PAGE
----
Yes, I’m just the kind of person who went out yesterday and bought Apple’s new operating system Snow Leopard and have spent the majority of last night and today playing around with the new features and setting my computer back up (since I decided to do a totally clean install and reformatted my hard drive before installing—of course, that was after making a series of backups). You certainly don’t have to go through the effort that I did and if you are upgrading, you should be just fine upgrading on top of your current system and thereby keeping all your files and settings. I just felt that it was time I did some cleaning up of files and applications and starting from scratch is sometimes the best way to do that. Here is my current desktop:
There are a lot more qualified people that can talk about the real advantages of Snow Leopard, but I wanted to share a couple of things I’ve seen and discovered about the operating system.
Dock and Exposé
Not only do Stacks have a greater range of functionality, allowing you to drill down into folders from the grid view, but now the list view matches the display style of the grid view, as does the display you get when you right click a program on the dock for the options available:
As nice as those touches are, and they are very nice from an aesthetic point of view, the Exposé functionality for individual application windows when you click and hold an icon in the dock is way more cool. Here’s what I mean:
Also, when you active Exposé the old fashioned way, to show all your open windows, the windows are arranged in a much better fashion rather than the previously sloppy fashion:
Quicktime now allows you to do basic screencasts, as you just saw in the above example. It certainly won’t replace more advanced screencast applications because there is no editing functions other than a basic trim function. But for something quick and basic, if you wanted to show someone how to access a function or perform a task, Quicktime could easily become a useful tool, especially since you can export to YouTube, MobileMe, or iTunes right from the program. Quicktime isn’t just for screencasts, either, it will allow you to record both audio and video using your computer’s camera and microphone as well.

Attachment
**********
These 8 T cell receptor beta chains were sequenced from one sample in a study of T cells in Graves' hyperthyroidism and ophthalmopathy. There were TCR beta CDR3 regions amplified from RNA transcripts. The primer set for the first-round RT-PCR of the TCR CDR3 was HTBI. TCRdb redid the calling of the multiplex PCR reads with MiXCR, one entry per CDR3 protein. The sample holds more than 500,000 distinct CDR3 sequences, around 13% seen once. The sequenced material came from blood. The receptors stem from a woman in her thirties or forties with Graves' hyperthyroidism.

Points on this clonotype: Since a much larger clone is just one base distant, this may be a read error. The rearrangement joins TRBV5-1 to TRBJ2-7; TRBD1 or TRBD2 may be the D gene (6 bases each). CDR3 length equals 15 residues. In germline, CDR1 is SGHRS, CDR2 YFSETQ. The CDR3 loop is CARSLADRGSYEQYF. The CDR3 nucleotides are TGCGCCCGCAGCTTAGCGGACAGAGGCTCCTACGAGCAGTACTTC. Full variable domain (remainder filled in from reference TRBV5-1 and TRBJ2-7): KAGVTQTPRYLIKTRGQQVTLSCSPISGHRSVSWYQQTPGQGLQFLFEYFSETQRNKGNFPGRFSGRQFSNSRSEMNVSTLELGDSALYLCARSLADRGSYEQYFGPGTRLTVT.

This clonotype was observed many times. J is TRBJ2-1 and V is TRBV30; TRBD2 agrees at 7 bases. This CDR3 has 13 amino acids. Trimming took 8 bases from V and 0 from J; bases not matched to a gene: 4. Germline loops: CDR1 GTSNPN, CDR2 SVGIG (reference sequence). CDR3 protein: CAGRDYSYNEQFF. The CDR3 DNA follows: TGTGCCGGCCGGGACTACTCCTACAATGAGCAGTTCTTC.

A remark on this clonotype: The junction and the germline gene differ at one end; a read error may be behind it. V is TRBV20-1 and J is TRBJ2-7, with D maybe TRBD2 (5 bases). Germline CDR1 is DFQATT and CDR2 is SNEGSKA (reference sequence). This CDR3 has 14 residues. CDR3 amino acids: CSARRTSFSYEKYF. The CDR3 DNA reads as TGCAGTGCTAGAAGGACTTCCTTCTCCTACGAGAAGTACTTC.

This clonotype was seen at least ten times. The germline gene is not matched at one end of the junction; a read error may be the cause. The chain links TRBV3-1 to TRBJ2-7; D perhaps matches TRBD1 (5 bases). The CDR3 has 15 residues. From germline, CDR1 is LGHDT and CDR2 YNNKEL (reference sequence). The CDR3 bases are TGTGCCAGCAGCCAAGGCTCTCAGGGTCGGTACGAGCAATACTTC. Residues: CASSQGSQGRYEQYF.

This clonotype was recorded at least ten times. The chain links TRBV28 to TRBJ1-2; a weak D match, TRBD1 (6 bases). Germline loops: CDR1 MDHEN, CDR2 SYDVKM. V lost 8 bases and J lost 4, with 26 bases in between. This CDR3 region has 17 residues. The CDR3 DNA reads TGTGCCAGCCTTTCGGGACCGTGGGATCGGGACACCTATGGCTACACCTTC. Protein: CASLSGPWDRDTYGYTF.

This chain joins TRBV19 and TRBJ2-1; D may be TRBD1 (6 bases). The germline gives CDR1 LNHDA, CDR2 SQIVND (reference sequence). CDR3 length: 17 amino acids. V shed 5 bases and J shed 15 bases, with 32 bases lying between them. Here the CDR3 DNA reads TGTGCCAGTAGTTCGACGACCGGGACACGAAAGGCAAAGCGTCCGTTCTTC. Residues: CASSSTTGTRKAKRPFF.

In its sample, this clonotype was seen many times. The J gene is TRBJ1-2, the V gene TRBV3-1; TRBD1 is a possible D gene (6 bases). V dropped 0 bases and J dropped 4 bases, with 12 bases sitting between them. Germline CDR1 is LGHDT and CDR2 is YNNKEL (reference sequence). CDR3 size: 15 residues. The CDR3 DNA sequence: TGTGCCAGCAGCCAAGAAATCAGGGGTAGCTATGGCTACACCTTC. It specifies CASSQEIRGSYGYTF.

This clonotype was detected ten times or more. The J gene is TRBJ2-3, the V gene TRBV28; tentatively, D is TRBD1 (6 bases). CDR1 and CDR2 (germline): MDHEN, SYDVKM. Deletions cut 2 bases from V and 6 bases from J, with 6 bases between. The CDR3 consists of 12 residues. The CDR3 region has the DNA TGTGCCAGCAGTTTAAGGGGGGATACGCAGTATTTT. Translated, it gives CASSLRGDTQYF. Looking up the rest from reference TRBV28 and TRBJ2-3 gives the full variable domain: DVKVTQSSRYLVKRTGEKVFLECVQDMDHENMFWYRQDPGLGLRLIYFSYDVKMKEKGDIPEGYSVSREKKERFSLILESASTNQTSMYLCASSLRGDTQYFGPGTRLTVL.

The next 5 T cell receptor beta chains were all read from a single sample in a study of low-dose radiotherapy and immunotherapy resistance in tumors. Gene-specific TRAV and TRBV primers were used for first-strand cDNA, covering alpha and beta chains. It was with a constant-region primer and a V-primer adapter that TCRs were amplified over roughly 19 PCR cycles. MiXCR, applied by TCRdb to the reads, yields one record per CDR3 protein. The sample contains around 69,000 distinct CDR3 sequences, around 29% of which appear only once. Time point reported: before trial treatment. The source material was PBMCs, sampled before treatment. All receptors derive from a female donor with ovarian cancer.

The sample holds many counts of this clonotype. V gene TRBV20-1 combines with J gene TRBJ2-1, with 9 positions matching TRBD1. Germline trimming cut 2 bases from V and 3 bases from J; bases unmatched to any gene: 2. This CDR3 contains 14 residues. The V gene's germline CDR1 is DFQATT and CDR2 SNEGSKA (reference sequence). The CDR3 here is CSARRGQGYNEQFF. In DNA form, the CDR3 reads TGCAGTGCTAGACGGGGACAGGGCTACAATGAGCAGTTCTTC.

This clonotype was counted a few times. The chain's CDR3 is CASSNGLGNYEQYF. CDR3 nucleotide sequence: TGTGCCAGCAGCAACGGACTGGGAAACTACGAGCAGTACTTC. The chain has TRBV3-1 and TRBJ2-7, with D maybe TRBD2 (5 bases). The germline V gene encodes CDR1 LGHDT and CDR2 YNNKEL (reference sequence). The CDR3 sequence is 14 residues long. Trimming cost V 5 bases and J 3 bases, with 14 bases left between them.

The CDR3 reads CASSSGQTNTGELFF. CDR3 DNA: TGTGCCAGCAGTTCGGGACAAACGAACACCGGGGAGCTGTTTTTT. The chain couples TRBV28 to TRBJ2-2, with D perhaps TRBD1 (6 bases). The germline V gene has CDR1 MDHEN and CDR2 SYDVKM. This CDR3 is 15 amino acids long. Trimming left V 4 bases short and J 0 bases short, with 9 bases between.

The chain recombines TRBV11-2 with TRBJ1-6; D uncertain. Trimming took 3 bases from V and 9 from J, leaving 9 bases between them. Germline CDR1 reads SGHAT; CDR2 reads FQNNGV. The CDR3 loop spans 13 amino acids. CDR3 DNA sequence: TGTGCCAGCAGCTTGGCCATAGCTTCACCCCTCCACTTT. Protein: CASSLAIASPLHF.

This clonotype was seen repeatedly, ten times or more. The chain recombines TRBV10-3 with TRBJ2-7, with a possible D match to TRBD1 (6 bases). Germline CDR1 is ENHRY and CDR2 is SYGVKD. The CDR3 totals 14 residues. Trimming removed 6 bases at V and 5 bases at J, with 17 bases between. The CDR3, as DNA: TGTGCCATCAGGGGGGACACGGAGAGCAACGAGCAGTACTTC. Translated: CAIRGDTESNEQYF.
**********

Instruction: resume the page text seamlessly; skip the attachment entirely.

The coolness of the new Services is probably a bit on the geeky side, but even if you aren’t a computer wiz, there are lots of ways they could be useful. For a really great introduction, you should go over and watch this video produced by PixelCorps which will give you a nice sense of what you can do with the new Services architecture.
One of the neat things you can set up are specific websites as services that you can then invoke with a keystroke. For example, here’s a screenshot of a Facebook HUD (heads up display) that allows basic interaction with Facebook without having to open up a full web browser.
You can do the same thing with Twitter and with web-based email services. Sure, full blown applications will offer more versatility than what are basically mobile versions of these websites (although you can use Safari as a setting when creating these Web Pop-up automations/services), but as quick and easy ways to interact with specific websites with a simple keystroke combination, the new interaction between Services and Automator is really exciting if you have any kind of regular task that you’d like to automate and reduce to one or two keystrokes.
Other Miscellaneous Thoughts
The Keyboard Preferences Pane sets out the keyboard shortcuts in a much more organized and easy to view manner. Did you know that ^F3 will shift focus to the Dock and you can use the arrow keys to move between Dock items?
It’s about time you could easily add the date to your menu bar next to the time. Sometimes, as much as an Apple fan as I’ve become since switching, I can’t help but wonder why it took so long for them to fix some of these little things. Now, if only they would change the look of Spotlight so that it matched the rest of the look and feel of OS X.
There are lots of features I haven’t played around with yet and we won’t see some of the benefits to the new technologies under the hood like OpenCL and Grand Central Dispatch until programs begin to take advantage of them. Casual users might want to wait for a few months in order for an update or two to deal with the inevitable few issues that arise with any new operating system, but given the price, the aesthetics, the new usefulness of Services, and the upcoming programs that will take advantage of some very cool aspects of the operating system, I certainly think most people should upgrade by the end of the year if not sooner.
Just remember, even if you are doing an install on top of your current installation, always make a backup, preferably a full clone, of your system before installing a new operating system.
I’m noticing some issues cropping up around my Airport Extreme, with occasional disconnects, particularly with respect to the hard drive I have attached to the router that acts as a networked drive for my music and media.
I’ve also noticed some odd behavior in the Finder while working with files on those networked drives. Several times when deleting files, the finder has switched views from column or list into icon view when I’ve moved a file to the trash.
Neither of these are proving major issues (so far) and I’m hopeful that they will be addressed in the next update.
Just another reminder, before you upgrade any operating system make a backup of your computer.
On this day..
- Printing Body Parts - 2007